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6 of 6 people found the following review helpful By Suzernathy on August 3, 2009
Format: Hardcover
I am not a paramedic, nor am I in the medical field, but I thoroughly enjoyed this book. Kelly Grayson is a gifted writer and a deeply compassionate person with an ability to see the humor in difficult situations.
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4 of 4 people found the following review helpful By A. Margolis on February 6, 2011
Format: Hardcover Verified Purchase
This book is interesting in the way that looking at a wreck on the highway is interesting. You can't take your eyes away (or stop reading) but you feel slightly ashamed for doing so. Grayson is successful in creating visual images of the grit and gore a paramedic experiences in the field, allowing us to be voyeurs in people's homes, the inside of their mangled cars, and in the emergency rooms of hospitals as they struggle to survive. He is much less successful in his writing technique and in his ability to portray the human side of himself and his work.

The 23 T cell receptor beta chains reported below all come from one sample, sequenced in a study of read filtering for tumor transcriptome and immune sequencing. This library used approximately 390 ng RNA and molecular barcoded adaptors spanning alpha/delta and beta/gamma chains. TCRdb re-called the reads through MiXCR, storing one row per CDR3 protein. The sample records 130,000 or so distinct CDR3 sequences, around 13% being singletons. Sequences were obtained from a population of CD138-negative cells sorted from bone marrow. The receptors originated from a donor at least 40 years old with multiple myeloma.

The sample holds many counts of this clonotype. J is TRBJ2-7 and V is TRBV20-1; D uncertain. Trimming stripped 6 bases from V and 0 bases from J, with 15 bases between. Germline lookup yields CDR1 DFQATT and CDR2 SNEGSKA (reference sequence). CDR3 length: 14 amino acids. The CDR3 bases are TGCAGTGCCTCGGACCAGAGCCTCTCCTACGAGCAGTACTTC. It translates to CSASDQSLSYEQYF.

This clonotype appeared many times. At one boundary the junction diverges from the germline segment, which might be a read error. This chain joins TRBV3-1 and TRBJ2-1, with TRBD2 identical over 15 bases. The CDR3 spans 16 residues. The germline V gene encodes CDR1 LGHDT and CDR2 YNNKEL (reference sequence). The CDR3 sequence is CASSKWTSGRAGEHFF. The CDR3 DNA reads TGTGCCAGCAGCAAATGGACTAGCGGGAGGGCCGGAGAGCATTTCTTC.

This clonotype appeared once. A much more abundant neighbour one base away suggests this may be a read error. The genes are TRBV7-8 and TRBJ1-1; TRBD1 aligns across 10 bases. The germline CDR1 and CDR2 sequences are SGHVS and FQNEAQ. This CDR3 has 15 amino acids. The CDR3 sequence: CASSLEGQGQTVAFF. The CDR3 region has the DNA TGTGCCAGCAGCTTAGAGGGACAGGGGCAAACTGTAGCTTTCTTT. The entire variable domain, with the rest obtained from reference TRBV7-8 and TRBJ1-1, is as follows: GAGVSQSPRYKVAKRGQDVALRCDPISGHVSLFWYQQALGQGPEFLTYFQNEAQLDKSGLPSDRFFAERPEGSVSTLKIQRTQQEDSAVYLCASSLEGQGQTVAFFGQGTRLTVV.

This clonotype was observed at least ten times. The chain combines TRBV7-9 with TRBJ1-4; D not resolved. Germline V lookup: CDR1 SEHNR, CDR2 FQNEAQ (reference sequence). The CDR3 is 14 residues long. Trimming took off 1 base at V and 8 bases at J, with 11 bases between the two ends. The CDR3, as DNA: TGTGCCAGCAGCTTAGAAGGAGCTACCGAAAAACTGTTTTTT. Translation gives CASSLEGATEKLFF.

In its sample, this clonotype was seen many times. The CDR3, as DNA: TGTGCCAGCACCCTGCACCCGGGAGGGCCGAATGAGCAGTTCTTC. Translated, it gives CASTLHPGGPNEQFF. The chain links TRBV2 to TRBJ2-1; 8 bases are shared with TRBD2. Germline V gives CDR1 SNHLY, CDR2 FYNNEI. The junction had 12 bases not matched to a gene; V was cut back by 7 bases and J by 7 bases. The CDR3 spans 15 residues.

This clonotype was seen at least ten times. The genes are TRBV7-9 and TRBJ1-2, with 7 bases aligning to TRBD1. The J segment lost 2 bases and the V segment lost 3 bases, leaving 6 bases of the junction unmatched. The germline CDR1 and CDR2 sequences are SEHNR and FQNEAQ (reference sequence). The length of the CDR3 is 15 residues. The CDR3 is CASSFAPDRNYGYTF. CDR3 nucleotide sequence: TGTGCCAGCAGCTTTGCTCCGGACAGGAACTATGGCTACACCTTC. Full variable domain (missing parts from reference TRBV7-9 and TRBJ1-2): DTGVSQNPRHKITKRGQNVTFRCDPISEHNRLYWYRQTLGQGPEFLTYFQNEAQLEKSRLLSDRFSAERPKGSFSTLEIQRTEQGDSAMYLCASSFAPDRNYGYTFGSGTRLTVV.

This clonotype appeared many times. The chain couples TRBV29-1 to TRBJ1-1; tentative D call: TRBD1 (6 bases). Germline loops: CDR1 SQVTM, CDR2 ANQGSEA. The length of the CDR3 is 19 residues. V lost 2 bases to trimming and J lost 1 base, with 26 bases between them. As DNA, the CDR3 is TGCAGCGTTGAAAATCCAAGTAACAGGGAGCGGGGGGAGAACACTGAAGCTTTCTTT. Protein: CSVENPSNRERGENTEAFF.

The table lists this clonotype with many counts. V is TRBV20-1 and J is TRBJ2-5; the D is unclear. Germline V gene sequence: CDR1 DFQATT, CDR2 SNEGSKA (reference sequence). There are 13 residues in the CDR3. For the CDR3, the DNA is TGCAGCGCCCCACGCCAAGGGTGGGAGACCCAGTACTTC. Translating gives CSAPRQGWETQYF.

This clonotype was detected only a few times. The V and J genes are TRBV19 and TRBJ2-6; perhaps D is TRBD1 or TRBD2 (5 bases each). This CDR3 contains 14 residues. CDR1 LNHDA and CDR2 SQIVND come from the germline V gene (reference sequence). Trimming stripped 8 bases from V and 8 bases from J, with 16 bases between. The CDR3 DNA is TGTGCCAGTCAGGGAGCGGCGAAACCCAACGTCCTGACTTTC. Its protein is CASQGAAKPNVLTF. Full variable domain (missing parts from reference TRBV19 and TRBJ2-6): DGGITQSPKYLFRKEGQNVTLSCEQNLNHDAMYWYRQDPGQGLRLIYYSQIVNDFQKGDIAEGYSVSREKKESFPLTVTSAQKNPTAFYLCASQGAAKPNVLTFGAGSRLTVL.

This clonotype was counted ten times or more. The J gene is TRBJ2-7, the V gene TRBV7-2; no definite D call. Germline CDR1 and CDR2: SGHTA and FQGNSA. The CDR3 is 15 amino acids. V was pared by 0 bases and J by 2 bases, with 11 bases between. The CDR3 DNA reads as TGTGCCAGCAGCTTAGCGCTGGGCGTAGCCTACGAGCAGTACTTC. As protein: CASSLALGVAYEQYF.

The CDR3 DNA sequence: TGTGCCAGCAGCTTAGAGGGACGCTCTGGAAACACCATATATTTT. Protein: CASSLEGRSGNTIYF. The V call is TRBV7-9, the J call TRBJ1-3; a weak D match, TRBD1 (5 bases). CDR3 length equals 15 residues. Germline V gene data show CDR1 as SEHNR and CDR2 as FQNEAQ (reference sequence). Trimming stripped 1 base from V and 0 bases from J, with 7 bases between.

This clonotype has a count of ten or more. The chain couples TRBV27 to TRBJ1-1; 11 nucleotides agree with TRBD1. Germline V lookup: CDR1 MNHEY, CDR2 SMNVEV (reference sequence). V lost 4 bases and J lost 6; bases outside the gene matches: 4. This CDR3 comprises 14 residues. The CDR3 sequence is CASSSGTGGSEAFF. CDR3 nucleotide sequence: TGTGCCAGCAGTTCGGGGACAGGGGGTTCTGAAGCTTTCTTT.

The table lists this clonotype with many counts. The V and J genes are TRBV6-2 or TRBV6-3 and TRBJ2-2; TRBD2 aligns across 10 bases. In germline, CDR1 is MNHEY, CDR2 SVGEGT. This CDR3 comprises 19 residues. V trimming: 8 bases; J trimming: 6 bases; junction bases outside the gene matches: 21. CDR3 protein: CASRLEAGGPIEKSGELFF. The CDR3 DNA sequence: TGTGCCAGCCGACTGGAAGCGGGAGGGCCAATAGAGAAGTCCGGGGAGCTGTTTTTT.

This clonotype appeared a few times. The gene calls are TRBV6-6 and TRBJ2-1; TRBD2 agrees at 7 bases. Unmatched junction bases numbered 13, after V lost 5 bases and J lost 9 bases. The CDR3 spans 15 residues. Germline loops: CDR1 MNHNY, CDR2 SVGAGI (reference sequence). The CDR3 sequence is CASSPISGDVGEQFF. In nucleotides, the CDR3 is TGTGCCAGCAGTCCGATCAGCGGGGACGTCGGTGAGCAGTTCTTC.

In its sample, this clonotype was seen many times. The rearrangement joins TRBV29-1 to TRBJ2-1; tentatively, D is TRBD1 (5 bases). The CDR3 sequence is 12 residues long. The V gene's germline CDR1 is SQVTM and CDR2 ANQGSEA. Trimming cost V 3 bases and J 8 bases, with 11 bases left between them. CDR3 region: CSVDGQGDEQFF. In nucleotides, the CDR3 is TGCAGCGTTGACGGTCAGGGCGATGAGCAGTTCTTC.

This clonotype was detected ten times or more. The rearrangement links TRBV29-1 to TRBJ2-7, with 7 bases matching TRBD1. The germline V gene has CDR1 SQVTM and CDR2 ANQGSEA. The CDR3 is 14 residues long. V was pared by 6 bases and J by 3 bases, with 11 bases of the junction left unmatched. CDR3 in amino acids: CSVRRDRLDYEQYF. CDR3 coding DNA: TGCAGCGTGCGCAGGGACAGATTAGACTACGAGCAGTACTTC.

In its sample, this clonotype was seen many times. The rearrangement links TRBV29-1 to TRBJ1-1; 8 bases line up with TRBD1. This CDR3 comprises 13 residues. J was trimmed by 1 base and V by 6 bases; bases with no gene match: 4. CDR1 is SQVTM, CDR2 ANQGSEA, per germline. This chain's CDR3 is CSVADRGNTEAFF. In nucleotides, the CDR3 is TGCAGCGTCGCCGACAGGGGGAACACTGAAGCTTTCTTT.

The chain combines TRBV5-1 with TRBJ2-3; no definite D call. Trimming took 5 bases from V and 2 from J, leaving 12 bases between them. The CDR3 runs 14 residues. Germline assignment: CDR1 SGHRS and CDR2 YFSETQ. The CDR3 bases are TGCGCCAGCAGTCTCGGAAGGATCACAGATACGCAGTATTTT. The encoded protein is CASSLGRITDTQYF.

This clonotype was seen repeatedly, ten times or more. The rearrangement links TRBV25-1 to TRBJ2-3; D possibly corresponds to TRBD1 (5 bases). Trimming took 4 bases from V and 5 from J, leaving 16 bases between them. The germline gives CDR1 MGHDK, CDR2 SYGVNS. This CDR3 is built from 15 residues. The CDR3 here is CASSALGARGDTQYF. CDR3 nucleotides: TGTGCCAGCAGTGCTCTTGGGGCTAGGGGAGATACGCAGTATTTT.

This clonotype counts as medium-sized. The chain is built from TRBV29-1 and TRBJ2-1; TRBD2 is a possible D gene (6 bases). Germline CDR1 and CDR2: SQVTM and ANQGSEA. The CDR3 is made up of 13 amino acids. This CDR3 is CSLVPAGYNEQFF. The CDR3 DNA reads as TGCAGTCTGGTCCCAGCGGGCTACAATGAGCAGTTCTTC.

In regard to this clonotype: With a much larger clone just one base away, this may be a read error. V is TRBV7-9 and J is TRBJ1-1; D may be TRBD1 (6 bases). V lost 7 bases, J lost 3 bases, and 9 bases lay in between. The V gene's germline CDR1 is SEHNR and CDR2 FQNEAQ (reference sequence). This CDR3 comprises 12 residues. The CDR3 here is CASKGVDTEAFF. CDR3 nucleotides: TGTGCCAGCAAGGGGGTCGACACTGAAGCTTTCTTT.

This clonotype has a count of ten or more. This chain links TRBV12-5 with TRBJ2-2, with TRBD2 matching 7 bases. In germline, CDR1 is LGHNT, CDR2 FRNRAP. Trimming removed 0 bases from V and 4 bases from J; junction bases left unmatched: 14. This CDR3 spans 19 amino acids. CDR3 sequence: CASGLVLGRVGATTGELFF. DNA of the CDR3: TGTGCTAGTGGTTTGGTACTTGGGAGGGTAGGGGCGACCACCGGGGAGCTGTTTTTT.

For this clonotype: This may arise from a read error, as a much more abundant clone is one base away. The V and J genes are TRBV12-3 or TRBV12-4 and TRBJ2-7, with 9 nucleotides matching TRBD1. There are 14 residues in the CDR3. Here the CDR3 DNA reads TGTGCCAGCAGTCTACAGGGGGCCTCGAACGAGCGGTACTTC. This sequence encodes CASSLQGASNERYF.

The book is a series of vignettes strung together with no apparent rhyme or reason. The time line jumps around, there are no connections between stories, and there is no overall organization. Grayson works for different companies, lives in different towns, and has a variety of assistants but, as there is no chronological order to the story, it is difficult to follow characters and locations. Sometimes a previously introduced patient reappears and Grayson writes about the person as if we should remember who he or she is, but we don't. As a result, the book has a jumpy, hard-to-follow feel to it. Additionally, the mechanics of Grayson's writing style are distracting. Both his vocabulary and sentence structure suffer from excessive repetitiveness.